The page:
That predilection has kept him away from big studio projects. “The notion that no single act ever defines us — that we are much more complex, ever-forming modular beings than that — I don’t that necessarily aligns itself with a big Hollywood hero’s journey,” he said. “I’m more interested in people who actually, really fuck up, hurt each other, and feel bad that they hurt each other, because I think that’s what I’m doing in life.”
Enter “Unsane.” Leonard got the call last year about a super-secret project with an A-list auteur while working on the Crackle-produced digital series “StartUp” in Puerto Rico. Keen on spending time with his wife and child, he initially turned down the vague offer from casting director Carmen Cuba. “I was feeling really guilty about not being there, and not being present for her,” he said. “I love Carmen and Carmen casts great stuff, but I was not looking to do an indie thriller, because priorities just shift when you have a kid.”
At that point, he reenacted his conversation with Cuba. “It sounds amazing, and in another time I’d be down to do it, but I just can’t go and do an indie for no money right now,” he told her. “She said, ‘You should talk to the director,’ and I was like, ‘Carmen, I don’t want to even do that,’ and she said was like, ‘OK, it’s Steven Soderbergh.”
A child of the ’90s, Leonard had worshipped the likes of “sex, lies and videotape” and “Schizolopolis” in his teen years, so the prospects of collaborating with one of America’s most daring and prolific filmmakers changed the equation. “At that point, I was like, ‘Fuck my baby, when do we shoot?’” He smiled. “The scope of what he’s done is so mind-blowing that you can’t pigeonhole him into anything. I think a part of that, now that I know him a little bit, is this deep-seated restlessness to take on the next experiment.”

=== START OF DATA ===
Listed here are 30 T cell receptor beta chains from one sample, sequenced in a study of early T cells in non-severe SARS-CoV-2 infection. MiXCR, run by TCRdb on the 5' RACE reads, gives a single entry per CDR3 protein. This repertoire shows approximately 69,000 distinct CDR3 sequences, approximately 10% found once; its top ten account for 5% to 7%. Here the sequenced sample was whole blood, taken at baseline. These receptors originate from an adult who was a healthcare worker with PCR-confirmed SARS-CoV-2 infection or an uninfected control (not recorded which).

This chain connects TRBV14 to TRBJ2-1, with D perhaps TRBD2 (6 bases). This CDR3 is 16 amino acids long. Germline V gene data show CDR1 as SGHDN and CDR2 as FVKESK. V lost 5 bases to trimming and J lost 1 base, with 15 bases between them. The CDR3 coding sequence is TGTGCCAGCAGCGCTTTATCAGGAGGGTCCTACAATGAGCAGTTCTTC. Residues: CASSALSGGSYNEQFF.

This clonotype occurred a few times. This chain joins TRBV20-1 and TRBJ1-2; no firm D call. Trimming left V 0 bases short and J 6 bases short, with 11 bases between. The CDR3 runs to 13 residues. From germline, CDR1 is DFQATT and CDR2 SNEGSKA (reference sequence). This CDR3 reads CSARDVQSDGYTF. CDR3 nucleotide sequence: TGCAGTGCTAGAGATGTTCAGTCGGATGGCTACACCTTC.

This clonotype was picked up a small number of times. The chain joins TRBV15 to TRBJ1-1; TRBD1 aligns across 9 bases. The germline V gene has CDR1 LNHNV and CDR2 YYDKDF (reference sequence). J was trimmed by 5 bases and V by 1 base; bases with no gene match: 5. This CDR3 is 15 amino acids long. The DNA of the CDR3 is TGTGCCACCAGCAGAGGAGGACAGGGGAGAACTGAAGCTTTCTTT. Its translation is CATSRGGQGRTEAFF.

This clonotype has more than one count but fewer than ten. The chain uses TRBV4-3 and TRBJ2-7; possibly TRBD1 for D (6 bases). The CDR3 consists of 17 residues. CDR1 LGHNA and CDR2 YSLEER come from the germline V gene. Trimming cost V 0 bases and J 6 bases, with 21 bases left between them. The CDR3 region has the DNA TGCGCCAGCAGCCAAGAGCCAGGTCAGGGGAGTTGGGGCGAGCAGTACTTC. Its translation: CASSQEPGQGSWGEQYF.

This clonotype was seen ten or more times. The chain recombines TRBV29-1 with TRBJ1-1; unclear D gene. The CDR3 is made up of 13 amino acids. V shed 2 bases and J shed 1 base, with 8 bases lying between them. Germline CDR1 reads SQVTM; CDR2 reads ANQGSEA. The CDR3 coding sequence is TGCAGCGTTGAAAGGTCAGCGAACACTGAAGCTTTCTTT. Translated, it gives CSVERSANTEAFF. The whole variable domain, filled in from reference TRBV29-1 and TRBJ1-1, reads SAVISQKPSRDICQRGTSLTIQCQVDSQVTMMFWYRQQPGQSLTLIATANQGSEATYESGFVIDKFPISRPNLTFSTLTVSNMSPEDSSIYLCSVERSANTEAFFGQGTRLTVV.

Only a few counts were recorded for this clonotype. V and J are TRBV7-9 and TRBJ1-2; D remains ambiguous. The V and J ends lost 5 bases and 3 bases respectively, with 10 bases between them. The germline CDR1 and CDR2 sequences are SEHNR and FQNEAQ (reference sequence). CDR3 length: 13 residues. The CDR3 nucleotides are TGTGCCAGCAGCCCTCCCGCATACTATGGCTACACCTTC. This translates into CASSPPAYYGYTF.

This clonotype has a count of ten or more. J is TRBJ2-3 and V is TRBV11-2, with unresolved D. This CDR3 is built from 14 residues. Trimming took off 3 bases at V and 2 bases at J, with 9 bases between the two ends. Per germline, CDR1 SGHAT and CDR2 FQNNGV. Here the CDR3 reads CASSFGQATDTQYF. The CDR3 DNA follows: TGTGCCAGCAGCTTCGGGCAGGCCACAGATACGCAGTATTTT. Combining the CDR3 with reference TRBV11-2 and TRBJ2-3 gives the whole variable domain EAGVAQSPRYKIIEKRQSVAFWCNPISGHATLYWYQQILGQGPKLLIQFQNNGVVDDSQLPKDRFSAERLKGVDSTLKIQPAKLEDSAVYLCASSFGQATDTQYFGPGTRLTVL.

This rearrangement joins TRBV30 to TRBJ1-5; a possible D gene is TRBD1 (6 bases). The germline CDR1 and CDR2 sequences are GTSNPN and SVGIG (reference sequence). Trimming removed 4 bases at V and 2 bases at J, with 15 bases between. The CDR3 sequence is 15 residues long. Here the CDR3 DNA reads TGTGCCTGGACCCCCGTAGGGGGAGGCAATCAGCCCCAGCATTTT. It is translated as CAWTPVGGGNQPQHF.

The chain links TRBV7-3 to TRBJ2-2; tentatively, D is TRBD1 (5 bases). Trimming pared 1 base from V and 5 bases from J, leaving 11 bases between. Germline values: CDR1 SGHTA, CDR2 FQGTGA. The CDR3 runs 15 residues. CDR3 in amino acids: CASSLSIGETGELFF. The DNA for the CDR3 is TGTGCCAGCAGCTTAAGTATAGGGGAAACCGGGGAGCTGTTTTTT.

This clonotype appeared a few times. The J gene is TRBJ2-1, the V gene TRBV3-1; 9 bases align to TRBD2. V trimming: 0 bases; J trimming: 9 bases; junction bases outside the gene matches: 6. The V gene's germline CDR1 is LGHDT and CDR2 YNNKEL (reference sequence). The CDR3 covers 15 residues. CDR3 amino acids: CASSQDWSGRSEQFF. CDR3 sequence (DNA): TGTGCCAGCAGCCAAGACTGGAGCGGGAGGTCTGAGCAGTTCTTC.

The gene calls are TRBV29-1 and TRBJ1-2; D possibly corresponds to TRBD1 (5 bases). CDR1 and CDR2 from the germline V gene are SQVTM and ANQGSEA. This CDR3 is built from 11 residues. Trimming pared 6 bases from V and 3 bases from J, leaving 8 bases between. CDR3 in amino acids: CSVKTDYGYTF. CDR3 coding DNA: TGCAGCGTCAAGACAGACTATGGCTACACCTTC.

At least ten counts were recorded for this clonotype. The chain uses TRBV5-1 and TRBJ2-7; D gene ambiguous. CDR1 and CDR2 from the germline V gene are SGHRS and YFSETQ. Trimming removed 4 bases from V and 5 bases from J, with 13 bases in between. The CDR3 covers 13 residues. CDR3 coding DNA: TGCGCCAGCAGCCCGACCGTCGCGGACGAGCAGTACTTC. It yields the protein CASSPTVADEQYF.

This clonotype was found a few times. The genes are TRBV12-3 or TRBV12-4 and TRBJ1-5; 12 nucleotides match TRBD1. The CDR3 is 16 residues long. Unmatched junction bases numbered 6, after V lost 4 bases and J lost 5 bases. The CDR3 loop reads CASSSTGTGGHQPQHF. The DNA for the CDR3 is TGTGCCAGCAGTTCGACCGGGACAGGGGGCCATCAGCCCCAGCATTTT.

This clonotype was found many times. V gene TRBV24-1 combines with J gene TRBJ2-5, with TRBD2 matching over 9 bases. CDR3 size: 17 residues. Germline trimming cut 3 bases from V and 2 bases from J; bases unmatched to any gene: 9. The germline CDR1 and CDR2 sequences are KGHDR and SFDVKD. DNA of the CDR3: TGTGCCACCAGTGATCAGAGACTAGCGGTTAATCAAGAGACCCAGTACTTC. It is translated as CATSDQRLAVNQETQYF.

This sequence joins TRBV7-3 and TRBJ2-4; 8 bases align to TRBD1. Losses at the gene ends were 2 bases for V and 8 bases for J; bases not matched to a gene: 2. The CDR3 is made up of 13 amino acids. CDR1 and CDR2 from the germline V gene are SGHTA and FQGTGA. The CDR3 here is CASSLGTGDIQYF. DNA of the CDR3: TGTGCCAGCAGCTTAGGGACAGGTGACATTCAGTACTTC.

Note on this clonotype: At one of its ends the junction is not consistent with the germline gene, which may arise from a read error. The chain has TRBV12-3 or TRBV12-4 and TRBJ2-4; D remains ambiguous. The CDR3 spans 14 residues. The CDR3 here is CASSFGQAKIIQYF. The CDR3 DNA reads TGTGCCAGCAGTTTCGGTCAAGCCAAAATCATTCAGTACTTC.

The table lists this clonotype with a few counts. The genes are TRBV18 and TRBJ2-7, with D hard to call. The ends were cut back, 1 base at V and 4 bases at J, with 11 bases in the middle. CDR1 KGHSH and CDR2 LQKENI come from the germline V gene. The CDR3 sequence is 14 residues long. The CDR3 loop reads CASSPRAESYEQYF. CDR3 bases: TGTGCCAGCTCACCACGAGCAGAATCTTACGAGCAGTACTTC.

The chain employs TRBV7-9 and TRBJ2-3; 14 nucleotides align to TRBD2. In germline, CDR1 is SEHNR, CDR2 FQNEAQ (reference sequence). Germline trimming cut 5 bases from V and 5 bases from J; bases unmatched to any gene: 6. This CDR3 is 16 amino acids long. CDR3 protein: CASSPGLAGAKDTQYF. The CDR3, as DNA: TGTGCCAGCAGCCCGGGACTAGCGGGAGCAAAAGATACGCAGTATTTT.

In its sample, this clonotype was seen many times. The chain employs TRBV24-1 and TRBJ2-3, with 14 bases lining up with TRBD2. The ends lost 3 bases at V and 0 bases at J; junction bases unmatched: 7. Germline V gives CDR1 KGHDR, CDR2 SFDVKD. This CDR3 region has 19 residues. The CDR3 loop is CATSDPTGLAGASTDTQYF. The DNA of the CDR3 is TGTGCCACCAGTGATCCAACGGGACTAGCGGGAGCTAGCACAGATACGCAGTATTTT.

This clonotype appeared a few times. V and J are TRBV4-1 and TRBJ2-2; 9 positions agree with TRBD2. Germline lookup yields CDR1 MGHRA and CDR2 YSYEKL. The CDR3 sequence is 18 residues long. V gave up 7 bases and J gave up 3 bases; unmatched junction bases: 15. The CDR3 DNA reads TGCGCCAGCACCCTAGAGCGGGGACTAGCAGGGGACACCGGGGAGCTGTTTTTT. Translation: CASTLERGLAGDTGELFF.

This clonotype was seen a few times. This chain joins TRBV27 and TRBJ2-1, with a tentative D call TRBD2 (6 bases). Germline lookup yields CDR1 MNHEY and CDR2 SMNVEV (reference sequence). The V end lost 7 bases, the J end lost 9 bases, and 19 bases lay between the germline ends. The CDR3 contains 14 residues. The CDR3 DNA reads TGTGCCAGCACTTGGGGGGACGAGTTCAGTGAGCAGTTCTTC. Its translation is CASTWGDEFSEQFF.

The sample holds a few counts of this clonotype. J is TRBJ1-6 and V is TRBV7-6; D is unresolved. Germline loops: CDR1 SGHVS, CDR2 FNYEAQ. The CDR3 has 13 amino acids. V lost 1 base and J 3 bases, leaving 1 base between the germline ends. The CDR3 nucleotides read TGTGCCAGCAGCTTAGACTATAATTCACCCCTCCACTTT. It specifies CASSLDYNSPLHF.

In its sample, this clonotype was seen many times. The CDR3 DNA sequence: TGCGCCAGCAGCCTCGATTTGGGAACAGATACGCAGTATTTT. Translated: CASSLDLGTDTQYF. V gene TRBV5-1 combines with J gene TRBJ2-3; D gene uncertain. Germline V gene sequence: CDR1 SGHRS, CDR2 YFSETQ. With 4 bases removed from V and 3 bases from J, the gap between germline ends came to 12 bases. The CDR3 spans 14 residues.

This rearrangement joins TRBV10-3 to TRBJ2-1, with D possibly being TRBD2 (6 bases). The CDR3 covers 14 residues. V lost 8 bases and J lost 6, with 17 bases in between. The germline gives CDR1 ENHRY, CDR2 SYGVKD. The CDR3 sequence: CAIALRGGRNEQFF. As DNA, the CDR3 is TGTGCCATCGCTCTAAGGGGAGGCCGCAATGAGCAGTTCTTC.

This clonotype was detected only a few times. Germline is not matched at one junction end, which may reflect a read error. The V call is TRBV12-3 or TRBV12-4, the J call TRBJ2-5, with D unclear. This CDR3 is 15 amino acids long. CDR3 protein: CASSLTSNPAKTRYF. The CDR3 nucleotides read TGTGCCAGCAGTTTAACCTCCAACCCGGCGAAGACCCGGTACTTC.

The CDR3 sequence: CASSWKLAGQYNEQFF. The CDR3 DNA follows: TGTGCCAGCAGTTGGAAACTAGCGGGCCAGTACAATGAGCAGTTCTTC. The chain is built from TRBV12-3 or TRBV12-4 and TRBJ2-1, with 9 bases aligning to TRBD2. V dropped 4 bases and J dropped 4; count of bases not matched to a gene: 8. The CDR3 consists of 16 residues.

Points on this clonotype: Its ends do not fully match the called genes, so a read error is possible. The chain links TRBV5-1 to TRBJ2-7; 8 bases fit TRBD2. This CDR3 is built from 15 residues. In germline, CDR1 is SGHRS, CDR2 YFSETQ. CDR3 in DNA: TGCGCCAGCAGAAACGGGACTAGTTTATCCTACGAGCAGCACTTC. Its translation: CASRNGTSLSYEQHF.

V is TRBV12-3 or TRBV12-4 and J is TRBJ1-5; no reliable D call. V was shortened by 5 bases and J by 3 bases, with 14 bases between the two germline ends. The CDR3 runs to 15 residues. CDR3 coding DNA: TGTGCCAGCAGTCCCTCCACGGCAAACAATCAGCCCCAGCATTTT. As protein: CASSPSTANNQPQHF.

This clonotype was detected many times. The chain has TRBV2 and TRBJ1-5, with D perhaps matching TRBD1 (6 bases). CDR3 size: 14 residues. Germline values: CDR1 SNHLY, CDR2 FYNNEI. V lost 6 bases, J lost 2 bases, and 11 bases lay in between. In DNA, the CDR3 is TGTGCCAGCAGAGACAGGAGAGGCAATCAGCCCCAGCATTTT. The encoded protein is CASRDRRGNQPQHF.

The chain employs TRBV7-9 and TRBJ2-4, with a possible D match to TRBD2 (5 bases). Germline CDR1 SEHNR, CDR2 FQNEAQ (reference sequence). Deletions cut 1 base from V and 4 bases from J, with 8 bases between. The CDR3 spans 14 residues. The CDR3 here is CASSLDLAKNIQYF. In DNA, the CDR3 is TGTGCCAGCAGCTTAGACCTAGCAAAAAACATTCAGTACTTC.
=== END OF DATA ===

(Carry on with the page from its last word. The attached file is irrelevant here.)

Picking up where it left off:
If Leonard intended to draw parallels with his own meandering trajectory, he didn’t cop to it — but watching “Unsane,” it’s a wonder why the actor and director hadn’t crossed paths sooner. “Unsane” stars Claire Foy as a woman involuntarily committed to a mental institution while reeling from experiences with Leonard’s stalker, who surfaces at the hospital as one of its smiling attendants … or does he? The rickety, labyrinthine psychological thriller, shot on an iPhone to intensify its jittery qualities, uses Leonard’s contradictory screen presence as a key aspect of its design: He’s at once warm, almost cuddly, and deeply unsettling for the same reason. What’s hiding behind that grin?
Though it premiered in competition at the Berlin International Film Festival to generally favorable reviews, “Unsane” fell short of box-office expectations in its opening weekend, garnering just over $3.7 million in wide release. Leonard, however, already got what he needed from the experience. “If Steven Soderbergh had wanted me to play a chair in his latest film, I would’ve happily shown up and done my preparation to play a chair,” he said. “On the set, I was standing as close to the action as I could be, whether I was in the scene or not, just to learn.”